Opera Pacific’s “My Fair Lady” at the Orange County Performing Arts Center is casual, ambling, refined: With its restrained sensibilities, this production is more interested in elegance than earthiness.
Friday’s opening night required a dose of patience from those expecting to see fur flying between Eliza Doolittle and Prof. Henry Higgins as soon as she lets loose her first caterwauled Cockney vowel. The show started slowly--very slowly--lacking an amplification of character or scene.
But this Lara Teeter-directed production finds momentum in its own deliberately constructed way. By the time Eliza is firmly in place at the professor’s home, annoying him and enchanting Col. Pickering with her commoner’s charm, Teeter is making good use of the bounties in Lerner and Loewe’s classic score.
While most of the acting is more steady than sensational (there are a few exceptions, especially Patti Cohenour’s glowing portrayal of Eliza), this “My Fair Lady” gleams in its handing of all these wonderful songs. There have been interpretations of “My Fair Lady” that lean more to the social, even erotic, shadings of Shaw’s “Pygmalion,” but Teeter, with sound help from conductor Glen Clugston, has more of a traditional intent--very little distracts from the music.
Teeter smartly does whatever she can to showcase Cohenour, who creates a bond with the audience almost immediately. There’s a sense that the actress is given carte blanche, for she does her share of big takes, pushing her face here, her body there.
But Cohenour, who most recently played Christine in Broadway’s “Phantom of the Opera,” doesn’t go too far; the character’s own excessiveness is defined without the performer intruding excessively. And by the end of the first act and continuing into the second, she reveals, in quiet ways (for musical-theater standards) how feelings of displacement and cynicism accompany her new, uptown breeding. And Higgins handling of her amounts to nothing short of psychological manipulation.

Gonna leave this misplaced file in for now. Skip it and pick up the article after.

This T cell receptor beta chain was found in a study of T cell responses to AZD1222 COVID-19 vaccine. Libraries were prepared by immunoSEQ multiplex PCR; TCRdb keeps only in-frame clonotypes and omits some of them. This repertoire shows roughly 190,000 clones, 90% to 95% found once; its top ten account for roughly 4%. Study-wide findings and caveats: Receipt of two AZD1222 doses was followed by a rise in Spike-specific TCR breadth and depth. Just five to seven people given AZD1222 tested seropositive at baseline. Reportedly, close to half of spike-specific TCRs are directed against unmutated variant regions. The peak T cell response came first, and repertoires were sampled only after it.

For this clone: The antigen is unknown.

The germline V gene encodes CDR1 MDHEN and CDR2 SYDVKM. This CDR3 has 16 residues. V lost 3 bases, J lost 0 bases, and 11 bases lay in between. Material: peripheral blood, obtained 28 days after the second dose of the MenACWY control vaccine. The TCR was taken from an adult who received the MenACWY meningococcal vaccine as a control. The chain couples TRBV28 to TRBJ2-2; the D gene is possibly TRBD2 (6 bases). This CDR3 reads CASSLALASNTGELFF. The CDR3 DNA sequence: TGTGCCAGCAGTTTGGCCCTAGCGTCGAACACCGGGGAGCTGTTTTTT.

As for the voices, Cohenour’s stands out, with only Stephen Lehew as the smitten Freddy giving any sustained competition (his “On the Street Where You Live” is a hummer). “My Fair Lady’s” score revolves around Eliza, and Cohenour strikes often, with special emphasis (and results) on “Wouldn’t It Be Loverly,” “I Could Have Danced All Night” and the potent “Show Me.”
Noel Harrison is not the large presence of other interpretations of Higgins, but, like the production itself, he gathers confidence, especially in the second act. While not flashy, Harrison is stable and tasteful throughout, and he saves his best for last--"I’ve Grown Accustomed to Her Face” and the scenes leading up to it click nicely.
In secondary roles, Ben Wrigley provides chummy and eccentric flavor as Eliza’s dad (he does a hilariously rubbery dance a la Buddy Ebsen during “With a Little Bit of Luck”), and S. Marc Jordan has his moments with his understated and slightly flummoxed Col. Pickering.
The sets (by Robert O’Hearn) shouldn’t disappoint, but they are a bit inconsistent, running a gamut from near-perfect (Higgins’ study is a haven of fastidiousness, and the Embassy Ballroom, with its faux glass panes, is striking) to merely serviceable (the scenery of poor Tottenham Court Road looks almost cheesy). Kendall Smith’s lighting is well-organized and, at times, subtle, and Charles R. Caine’s costumes are both witty and varied.
‘MY FAIR LADY’
An Opera Pacific production of the musical with music by Frederick Loewe and book by Alan Jay Lerner. Directed and choreographed by Lara Teeter. With Patti Cohenour, Noel Harrison, Margaret Price, Stephen Lehew, S. Marc Jordan, Jim T. Ruttman, Jim Hormel, Kevin St. Clair, John-Scott Moir, J. Steven Campanelli, Dave Bethards, Dough Carfrae, Matthew J. Scully, Ben Wrigley, Valerie Miller, Erica Rogers, Debbie Rothstein, Laura Boyd, Philip Chaffin, Michele Patzakis, Elizabeth Saunders, Jennifer Young, Andrea Paris, Carolanne Marano and Constance Houghton-Day. Sets by Robert O’Hearn. Lighting by Kendall Smith. Costumes by Charles R. Caine. Conducted by Glen Clugston. Plays Tuesday through Sunday, July 2, at the Orange County Performing Arts Center, Costa Mesa. Tickets: $15 to $60. Information: (714) 556-2787.